In `Hedda Gabler,' nuance is lacking

Kittamaqundi Theatre tackles work by Ibsen

November 01, 2001|By Arthur Laupus | Arthur Laupus,SPECIAL TO THE SUN

Theda Bara, the legendary actress of the silent screen, was the original Vamp, but she pales in contrast to Hedda Gabler, the selfish, immoral and conniving vixen created by Norwegian playwright Henrik Ibsen some 20 years before Theda started leading men to their cinematic doom.

Ibsen's play Hedda Gabler, at the Kittamaqundi Theatre in Oliver's Carriage House in Columbia through Saturday, is the tale of a bored middle-class housewife married to an aspiring pillar of the community, scholar George Tesman. She seeks diversion in the attentions of the lecherous, less-than-scrupulous Judge Brack and in the two pistols left to her by her father, weapons that foreshadow the tragedies which occur in the final act.

When Hedda discovers that her longtime acquaintance, Thea Elvsted, has left her husband for a writer, Eilert Lovborg, a former beau of Hedda's, she becomes vengeful. Hedda then pursues Lovborg purely for the game of it, tempts him, plies him with liquor and manages to burn a promising manuscript he has written.

Not content with this, Hedda exploits his despair by giving him one of the pistols with which to commit suicide. He complies.

She is able to rationalize her behavior by relating it to her selfish whims. She tells Judge Brack that Lovborg's suicide gave her " ... a feeling of release in knowing that there really can be such a thing as free and fearless action. Something irradiated with spontaneous beauty."

Judge Brack, however, is on to Hedda's game, and he confronts her with her actions and attempts to blackmail her into becoming his mistress. Hedda has been one-upped. She realizes the game is over and commits suicide with the other pistol.

Kellner's performance certainly has energy and focus. But, she lacks the nuances and subtleties that would give the character needed complexity. Hedda is evil, but she is also witty, charming and sexy, traits lacking in Kellner's portrayal. If she would reduce the strut and swagger and adopt a more sophisticated, regal demeanor, Hedda would be less frenetic and overbearing.(Note to the costumier: Kellner's hair is too contemporary. It doesn't jibe with the Victorian dress. )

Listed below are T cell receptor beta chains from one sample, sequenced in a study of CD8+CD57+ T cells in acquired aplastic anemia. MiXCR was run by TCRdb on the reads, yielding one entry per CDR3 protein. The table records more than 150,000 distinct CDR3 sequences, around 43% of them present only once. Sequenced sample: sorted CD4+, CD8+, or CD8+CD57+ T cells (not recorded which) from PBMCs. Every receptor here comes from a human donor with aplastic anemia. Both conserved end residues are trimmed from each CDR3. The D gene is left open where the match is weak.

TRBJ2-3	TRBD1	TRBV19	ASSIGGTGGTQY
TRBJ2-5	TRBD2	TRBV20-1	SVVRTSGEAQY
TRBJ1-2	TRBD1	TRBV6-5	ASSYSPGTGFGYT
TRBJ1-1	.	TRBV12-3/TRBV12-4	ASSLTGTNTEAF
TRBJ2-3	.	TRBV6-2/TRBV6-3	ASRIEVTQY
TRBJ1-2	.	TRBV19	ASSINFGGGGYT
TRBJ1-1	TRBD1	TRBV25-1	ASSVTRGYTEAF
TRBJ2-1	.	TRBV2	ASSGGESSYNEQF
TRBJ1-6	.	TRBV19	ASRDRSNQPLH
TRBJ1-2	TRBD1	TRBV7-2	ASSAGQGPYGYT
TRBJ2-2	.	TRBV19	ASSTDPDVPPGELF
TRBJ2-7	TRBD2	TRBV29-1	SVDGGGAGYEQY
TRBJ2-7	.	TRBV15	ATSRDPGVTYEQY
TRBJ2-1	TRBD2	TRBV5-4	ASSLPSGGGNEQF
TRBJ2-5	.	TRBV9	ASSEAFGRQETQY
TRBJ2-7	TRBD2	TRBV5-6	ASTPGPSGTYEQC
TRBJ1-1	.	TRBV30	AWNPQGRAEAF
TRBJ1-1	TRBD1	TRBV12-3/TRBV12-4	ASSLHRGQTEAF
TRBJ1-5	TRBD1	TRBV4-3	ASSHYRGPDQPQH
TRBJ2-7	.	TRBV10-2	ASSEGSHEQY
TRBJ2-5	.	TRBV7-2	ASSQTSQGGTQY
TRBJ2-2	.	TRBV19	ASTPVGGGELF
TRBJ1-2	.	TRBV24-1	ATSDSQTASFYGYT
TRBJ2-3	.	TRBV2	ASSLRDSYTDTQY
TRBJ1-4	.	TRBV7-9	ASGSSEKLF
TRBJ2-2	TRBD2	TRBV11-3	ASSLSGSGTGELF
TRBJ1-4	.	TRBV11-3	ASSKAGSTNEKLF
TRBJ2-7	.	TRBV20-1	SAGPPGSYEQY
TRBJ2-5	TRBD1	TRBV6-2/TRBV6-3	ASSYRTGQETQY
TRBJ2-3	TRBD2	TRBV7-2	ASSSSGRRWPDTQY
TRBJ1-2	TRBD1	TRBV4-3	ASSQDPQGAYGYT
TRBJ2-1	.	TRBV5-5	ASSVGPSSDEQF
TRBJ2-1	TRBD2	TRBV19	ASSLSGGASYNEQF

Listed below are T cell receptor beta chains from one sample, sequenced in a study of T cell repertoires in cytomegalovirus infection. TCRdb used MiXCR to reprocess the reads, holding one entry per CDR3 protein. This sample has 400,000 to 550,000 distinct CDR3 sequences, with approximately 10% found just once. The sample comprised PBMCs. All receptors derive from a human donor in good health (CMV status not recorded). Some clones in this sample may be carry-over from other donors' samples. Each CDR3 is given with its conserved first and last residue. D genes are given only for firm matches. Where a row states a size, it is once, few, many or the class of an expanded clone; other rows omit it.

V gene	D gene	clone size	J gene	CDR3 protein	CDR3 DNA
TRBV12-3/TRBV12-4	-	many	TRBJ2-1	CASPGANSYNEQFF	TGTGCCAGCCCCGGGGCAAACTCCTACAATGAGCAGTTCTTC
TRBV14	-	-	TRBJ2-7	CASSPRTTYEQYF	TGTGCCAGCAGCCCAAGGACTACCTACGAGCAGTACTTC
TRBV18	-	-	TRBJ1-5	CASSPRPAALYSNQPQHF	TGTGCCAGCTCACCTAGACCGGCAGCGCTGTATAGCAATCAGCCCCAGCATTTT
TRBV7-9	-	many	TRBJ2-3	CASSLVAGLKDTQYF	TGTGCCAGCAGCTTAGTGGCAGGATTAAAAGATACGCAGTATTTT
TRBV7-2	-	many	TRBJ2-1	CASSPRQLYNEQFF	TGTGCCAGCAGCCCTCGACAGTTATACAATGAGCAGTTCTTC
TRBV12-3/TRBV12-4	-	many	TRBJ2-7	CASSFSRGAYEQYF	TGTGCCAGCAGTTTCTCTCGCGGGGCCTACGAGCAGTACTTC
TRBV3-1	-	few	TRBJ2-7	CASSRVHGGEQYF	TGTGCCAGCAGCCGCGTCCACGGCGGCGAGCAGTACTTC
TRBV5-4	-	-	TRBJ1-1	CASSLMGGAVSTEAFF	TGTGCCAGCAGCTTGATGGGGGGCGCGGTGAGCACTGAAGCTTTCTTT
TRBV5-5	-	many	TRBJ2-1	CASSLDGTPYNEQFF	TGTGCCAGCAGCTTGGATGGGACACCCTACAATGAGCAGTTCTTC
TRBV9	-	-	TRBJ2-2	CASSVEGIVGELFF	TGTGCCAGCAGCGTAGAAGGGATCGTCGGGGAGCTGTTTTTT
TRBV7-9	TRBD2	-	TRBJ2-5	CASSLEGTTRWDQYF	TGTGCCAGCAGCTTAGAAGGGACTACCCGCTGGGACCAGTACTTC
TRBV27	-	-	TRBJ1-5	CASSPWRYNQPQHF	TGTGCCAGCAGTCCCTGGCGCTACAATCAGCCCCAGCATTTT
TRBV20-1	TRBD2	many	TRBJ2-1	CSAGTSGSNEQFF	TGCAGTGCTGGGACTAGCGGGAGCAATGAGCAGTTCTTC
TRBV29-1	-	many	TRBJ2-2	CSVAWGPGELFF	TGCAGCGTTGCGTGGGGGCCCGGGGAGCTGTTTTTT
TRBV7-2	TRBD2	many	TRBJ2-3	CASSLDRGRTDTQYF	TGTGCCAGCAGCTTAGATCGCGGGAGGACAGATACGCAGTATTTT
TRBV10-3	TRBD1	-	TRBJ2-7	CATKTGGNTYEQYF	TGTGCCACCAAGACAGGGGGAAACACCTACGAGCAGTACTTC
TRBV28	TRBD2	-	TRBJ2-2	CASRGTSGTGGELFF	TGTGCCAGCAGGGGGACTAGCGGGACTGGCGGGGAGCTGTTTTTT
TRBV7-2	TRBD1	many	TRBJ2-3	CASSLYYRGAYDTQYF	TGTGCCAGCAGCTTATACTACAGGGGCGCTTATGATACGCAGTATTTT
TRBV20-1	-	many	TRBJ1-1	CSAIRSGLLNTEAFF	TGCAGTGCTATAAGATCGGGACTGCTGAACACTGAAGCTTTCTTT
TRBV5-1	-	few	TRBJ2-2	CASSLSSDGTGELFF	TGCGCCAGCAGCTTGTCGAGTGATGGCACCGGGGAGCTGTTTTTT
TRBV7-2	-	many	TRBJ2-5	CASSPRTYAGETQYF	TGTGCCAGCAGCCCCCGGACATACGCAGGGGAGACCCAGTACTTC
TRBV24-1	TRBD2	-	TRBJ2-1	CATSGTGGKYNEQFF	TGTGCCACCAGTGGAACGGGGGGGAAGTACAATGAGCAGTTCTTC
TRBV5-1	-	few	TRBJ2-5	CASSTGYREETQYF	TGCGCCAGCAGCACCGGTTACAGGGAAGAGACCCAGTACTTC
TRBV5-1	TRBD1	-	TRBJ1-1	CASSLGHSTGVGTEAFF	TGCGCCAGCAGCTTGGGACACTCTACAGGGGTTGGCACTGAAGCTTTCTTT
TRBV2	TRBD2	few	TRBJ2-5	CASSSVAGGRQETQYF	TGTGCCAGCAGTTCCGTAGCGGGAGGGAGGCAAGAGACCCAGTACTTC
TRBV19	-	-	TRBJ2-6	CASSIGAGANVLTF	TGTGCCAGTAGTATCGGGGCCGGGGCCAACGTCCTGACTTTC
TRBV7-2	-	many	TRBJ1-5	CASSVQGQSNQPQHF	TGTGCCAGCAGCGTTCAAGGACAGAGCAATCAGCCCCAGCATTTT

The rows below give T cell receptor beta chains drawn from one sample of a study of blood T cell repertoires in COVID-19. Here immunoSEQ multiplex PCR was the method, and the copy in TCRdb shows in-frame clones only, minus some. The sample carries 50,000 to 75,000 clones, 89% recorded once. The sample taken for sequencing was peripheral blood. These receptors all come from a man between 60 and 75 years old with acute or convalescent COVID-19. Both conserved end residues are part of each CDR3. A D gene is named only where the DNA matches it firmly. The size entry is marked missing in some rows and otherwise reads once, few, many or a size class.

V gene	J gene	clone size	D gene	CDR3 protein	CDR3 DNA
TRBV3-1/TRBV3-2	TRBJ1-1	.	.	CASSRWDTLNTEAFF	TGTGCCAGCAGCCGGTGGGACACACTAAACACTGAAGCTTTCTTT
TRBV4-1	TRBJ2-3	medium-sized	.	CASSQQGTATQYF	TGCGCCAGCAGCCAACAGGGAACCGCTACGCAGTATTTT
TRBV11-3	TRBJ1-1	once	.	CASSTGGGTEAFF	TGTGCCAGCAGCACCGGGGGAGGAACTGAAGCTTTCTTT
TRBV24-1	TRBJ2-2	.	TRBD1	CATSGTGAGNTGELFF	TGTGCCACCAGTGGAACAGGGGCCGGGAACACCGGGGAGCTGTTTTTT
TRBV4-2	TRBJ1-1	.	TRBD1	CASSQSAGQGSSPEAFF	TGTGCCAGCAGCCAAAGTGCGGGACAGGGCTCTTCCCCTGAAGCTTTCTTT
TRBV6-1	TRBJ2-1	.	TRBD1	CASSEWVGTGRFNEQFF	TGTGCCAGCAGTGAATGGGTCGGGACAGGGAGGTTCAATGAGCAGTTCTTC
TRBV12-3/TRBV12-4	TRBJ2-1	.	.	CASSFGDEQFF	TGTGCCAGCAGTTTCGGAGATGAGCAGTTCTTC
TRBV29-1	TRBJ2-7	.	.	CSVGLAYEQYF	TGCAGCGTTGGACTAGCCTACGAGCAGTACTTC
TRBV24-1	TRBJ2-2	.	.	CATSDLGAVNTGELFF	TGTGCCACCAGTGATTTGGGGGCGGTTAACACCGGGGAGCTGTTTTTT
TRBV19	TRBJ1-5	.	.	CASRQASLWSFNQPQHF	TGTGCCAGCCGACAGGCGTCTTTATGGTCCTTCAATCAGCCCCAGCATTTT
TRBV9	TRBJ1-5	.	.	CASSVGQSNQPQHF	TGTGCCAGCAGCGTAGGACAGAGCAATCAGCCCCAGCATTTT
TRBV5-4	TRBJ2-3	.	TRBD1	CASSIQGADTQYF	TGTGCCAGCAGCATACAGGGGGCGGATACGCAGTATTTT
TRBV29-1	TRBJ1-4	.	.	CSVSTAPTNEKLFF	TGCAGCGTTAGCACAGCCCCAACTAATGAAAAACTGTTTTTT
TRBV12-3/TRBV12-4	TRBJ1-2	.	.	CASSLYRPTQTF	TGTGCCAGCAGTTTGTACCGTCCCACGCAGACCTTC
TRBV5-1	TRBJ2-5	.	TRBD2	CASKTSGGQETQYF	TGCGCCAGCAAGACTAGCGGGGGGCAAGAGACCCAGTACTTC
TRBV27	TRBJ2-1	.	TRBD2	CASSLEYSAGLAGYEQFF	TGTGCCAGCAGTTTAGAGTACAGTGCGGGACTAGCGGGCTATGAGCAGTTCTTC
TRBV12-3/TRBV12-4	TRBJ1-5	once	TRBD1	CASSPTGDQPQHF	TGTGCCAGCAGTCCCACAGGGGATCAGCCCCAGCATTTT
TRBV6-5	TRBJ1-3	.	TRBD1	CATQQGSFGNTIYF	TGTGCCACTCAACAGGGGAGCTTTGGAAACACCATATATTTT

Veteran actor Bruce Leipold, as Hedda's husband George, definitely has the core of the character, a weak, ineffectual status-seeking clod, but he, too, is a bit over the top, especially in the early going. He does have a fine scene with Hedda when he discovers that she burned Lovborg's manuscript.

Steve Beall, as Judge Brack, wears the role like an old smoking jacket; he is focused, subtle and always in command of his performance. He lets the audience see that the wheels are always turning, and that Brack is constantly scheming to achieve his ends. Bravo! But Stephen Namie, in the role of Lovborg, does not communicate the awe and utter fascination he has for Hedda.

In supporting roles, Stephanie Roswell (Thea Elvsted), Barbara Franklin (Aunt Julie) and Dede Newport (Berta) are fine.

The spartan set and props by Stephen Namie and Bruce Leipold are visually appealing in establishing the time period. The lighting design and execution by Steve Teller, Fran Miller and Diette Yoshioko are effective and enhance the overall mood of the production.

But the stage, on the second floor, is small, with the audience in close on three sides, and herein lies the main problem for some of the performers. Because of the intimacy of the stage, Kellner might be more effective in the title role if she gave a more television-style performance.

The selection of music by Norwegian composer Edvard Grieg, while helpful in establishing time and place, is used too sparingly. A suggestion: Extend the length of the selections played before the acts.

The Kittamaqundi Theatre will present Henrik Ibsen's "Hedda Gabler" at 8 p.m. tomorrow and at 2 p.m. and 8 p.m. Saturday at Oliver's Carriage House, 5410 Leaf Treader Way, off Vantage Point Road in Columbia.

Tickets are $12 at the door; tickets purchased in advance or by senior citizens and students are $10. Information: 410-997-3981.

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